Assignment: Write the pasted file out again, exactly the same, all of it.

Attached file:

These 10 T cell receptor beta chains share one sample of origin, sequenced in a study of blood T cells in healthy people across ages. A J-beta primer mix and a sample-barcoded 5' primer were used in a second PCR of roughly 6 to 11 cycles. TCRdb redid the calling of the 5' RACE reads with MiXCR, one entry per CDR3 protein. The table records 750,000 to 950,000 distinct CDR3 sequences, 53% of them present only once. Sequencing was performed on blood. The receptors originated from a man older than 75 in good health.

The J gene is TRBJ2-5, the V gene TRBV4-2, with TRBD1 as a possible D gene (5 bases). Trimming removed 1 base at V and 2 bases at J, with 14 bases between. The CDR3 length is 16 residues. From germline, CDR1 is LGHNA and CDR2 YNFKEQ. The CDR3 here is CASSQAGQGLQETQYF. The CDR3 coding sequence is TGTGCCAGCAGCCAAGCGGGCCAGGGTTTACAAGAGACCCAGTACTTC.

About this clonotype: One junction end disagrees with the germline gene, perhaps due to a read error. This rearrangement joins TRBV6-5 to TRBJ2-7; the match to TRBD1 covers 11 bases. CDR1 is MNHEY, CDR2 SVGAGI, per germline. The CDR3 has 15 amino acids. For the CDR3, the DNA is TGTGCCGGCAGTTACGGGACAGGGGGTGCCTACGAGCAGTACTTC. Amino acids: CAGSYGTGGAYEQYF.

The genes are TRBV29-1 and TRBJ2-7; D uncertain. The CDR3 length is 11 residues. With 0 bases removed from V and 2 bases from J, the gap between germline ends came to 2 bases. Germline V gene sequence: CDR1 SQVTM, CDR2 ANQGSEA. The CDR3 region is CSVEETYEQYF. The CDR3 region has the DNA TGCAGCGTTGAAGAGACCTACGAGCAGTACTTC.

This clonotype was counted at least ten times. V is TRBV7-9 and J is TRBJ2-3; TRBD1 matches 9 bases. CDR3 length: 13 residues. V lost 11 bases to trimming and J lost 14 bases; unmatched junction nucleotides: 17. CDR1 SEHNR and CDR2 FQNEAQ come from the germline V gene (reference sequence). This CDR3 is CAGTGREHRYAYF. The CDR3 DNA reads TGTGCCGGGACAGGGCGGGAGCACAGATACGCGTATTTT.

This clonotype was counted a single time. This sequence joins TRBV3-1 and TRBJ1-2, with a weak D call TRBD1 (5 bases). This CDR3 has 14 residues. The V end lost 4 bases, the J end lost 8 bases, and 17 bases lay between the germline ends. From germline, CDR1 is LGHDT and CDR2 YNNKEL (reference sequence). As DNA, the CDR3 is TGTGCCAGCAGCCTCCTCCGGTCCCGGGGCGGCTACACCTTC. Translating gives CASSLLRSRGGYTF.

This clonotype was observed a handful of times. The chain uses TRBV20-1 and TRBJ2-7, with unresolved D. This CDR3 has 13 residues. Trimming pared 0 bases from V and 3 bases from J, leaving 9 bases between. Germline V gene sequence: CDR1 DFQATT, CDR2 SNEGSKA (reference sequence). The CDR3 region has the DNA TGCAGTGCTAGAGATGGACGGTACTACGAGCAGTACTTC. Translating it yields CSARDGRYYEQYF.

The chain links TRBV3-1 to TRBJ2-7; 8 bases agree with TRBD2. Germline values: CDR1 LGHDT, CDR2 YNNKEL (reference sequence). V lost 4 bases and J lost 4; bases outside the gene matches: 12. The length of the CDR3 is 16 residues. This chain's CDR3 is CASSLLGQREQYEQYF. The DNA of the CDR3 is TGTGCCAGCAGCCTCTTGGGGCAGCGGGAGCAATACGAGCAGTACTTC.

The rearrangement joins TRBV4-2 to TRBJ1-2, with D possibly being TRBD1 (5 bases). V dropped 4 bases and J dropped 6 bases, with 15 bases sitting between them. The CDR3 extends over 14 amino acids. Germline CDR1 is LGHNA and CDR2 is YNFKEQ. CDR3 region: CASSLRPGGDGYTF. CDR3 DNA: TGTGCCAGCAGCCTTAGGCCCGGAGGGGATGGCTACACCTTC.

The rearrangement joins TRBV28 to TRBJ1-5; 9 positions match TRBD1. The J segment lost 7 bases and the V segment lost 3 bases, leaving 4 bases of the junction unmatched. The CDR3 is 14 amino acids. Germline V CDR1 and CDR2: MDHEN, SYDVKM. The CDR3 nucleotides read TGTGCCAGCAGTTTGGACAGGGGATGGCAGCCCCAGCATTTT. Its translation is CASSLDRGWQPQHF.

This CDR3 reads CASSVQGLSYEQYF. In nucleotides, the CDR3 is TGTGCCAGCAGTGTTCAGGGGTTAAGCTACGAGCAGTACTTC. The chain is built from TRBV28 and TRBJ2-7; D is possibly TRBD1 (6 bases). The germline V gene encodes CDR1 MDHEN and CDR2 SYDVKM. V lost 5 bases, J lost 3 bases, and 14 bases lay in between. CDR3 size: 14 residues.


These 10 T cell receptor beta chains share one sample of origin, sequenced in a study of blood T cells in healthy people across ages. A J-beta primer mix and a sample-barcoded 5' primer were used in a second PCR of roughly 6 to 11 cycles. TCRdb redid the calling of the 5' RACE reads with MiXCR, one entry per CDR3 protein. The table records 750,000 to 950,000 distinct CDR3 sequences, 53% of them present only once. Sequencing was performed on blood. The receptors originated from a man older than 75 in good health.

The J gene is TRBJ2-5, the V gene TRBV4-2, with TRBD1 as a possible D gene (5 bases). Trimming removed 1 base at V and 2 bases at J, with 14 bases between. The CDR3 length is 16 residues. From germline, CDR1 is LGHNA and CDR2 YNFKEQ. The CDR3 here is CASSQAGQGLQETQYF. The CDR3 coding sequence is TGTGCCAGCAGCCAAGCGGGCCAGGGTTTACAAGAGACCCAGTACTTC.

About this clonotype: One junction end disagrees with the germline gene, perhaps due to a read error. This rearrangement joins TRBV6-5 to TRBJ2-7; the match to TRBD1 covers 11 bases. CDR1 is MNHEY, CDR2 SVGAGI, per germline. The CDR3 has 15 amino acids. For the CDR3, the DNA is TGTGCCGGCAGTTACGGGACAGGGGGTGCCTACGAGCAGTACTTC. Amino acids: CAGSYGTGGAYEQYF.

The genes are TRBV29-1 and TRBJ2-7; D uncertain. The CDR3 length is 11 residues. With 0 bases removed from V and 2 bases from J, the gap between germline ends came to 2 bases. Germline V gene sequence: CDR1 SQVTM, CDR2 ANQGSEA. The CDR3 region is CSVEETYEQYF. The CDR3 region has the DNA TGCAGCGTTGAAGAGACCTACGAGCAGTACTTC.

This clonotype was counted at least ten times. V is TRBV7-9 and J is TRBJ2-3; TRBD1 matches 9 bases. CDR3 length: 13 residues. V lost 11 bases to trimming and J lost 14 bases; unmatched junction nucleotides: 17. CDR1 SEHNR and CDR2 FQNEAQ come from the germline V gene (reference sequence). This CDR3 is CAGTGREHRYAYF. The CDR3 DNA reads TGTGCCGGGACAGGGCGGGAGCACAGATACGCGTATTTT.

This clonotype was counted a single time. This sequence joins TRBV3-1 and TRBJ1-2, with a weak D call TRBD1 (5 bases). This CDR3 has 14 residues. The V end lost 4 bases, the J end lost 8 bases, and 17 bases lay between the germline ends. From germline, CDR1 is LGHDT and CDR2 YNNKEL (reference sequence). As DNA, the CDR3 is TGTGCCAGCAGCCTCCTCCGGTCCCGGGGCGGCTACACCTTC. Translating gives CASSLLRSRGGYTF.

This clonotype was observed a handful of times. The chain uses TRBV20-1 and TRBJ2-7, with unresolved D. This CDR3 has 13 residues. Trimming pared 0 bases from V and 3 bases from J, leaving 9 bases between. Germline V gene sequence: CDR1 DFQATT, CDR2 SNEGSKA (reference sequence). The CDR3 region has the DNA TGCAGTGCTAGAGATGGACGGTACTACGAGCAGTACTTC. Translating it yields CSARDGRYYEQYF.

The chain links TRBV3-1 to TRBJ2-7; 8 bases agree with TRBD2. Germline values: CDR1 LGHDT, CDR2 YNNKEL (reference sequence). V lost 4 bases and J lost 4; bases outside the gene matches: 12. The length of the CDR3 is 16 residues. This chain's CDR3 is CASSLLGQREQYEQYF. The DNA of the CDR3 is TGTGCCAGCAGCCTCTTGGGGCAGCGGGAGCAATACGAGCAGTACTTC.

The rearrangement joins TRBV4-2 to TRBJ1-2, with D possibly being TRBD1 (5 bases). V dropped 4 bases and J dropped 6 bases, with 15 bases sitting between them. The CDR3 extends over 14 amino acids. Germline CDR1 is LGHNA and CDR2 is YNFKEQ. CDR3 region: CASSLRPGGDGYTF. CDR3 DNA: TGTGCCAGCAGCCTTAGGCCCGGAGGGGATGGCTACACCTTC.

The rearrangement joins TRBV28 to TRBJ1-5; 9 positions match TRBD1. The J segment lost 7 bases and the V segment lost 3 bases, leaving 4 bases of the junction unmatched. The CDR3 is 14 amino acids. Germline V CDR1 and CDR2: MDHEN, SYDVKM. The CDR3 nucleotides read TGTGCCAGCAGTTTGGACAGGGGATGGCAGCCCCAGCATTTT. Its translation is CASSLDRGWQPQHF.

This CDR3 reads CASSVQGLSYEQYF. In nucleotides, the CDR3 is TGTGCCAGCAGTGTTCAGGGGTTAAGCTACGAGCAGTACTTC. The chain is built from TRBV28 and TRBJ2-7; D is possibly TRBD1 (6 bases). The germline V gene encodes CDR1 MDHEN and CDR2 SYDVKM. V lost 5 bases, J lost 3 bases, and 14 bases lay in between. CDR3 size: 14 residues.